We all know it’s a difficult time and something that will go down in history. But in the midst of the chaos, the world has become kinder. Here is a reminder, so we can look back in years to come and show our children that in a brief moment of uncertainty, we were united.
The rainbows you put in your window were turned into a game for little ones on their daily walk. The care packages made for elderly family members and neighbours were blissfully welcomed. Those teaching techniques you have continued to try and master for 7 weeks with hope but given up and the iPad has taken over. Clapping for nhs, our own special thank you, done a little better each week with the array of pots and pans you can scrub up that weren’t burnt in the FaceTime bake off challenge.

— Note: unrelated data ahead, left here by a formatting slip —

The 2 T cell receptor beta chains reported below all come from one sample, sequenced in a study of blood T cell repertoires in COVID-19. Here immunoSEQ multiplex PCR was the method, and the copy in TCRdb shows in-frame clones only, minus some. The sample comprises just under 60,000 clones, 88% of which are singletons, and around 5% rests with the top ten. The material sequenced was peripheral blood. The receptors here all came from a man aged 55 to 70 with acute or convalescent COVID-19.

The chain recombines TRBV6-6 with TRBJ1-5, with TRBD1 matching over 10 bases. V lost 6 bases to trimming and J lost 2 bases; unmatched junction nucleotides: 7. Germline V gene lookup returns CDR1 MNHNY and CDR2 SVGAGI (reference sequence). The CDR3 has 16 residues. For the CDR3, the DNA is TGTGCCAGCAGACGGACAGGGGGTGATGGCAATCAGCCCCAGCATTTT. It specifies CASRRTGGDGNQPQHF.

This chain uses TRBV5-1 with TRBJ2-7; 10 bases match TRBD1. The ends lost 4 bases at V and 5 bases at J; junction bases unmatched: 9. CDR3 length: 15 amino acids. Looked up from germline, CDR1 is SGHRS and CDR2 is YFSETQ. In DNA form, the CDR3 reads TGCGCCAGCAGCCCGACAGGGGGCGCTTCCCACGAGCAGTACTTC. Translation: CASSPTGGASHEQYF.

Through the sadness the spread caused, we kept our children’s thoughts positive, we continued to play and fill their worlds with joy. With no work, there hadn’t been a time both parents were in the house for so long before, they were thankful to have them around, to take interest in their schoolwork and their hobbies they didn’t seem to notice with the worries of modern day life as a working parent.
Writers were inspired and inventors coming up with creations far and wide. As time stood still, people began to think about what made them happy and rejoice in their surroundings, something that has been largely taken for granted.
The realisation that things had changed was here to stay, we couldn’t see our loved ones, we missed birthdays, weddings and more, but we did it because we care. Because we are kind. Because we are hopeful that the effort we put in will get us through.
When the wave of sorrow suppresses, think of the good that happened within this time. Talk about it. Tell your children. They should know what you did for them. What we all did for the next generations growth.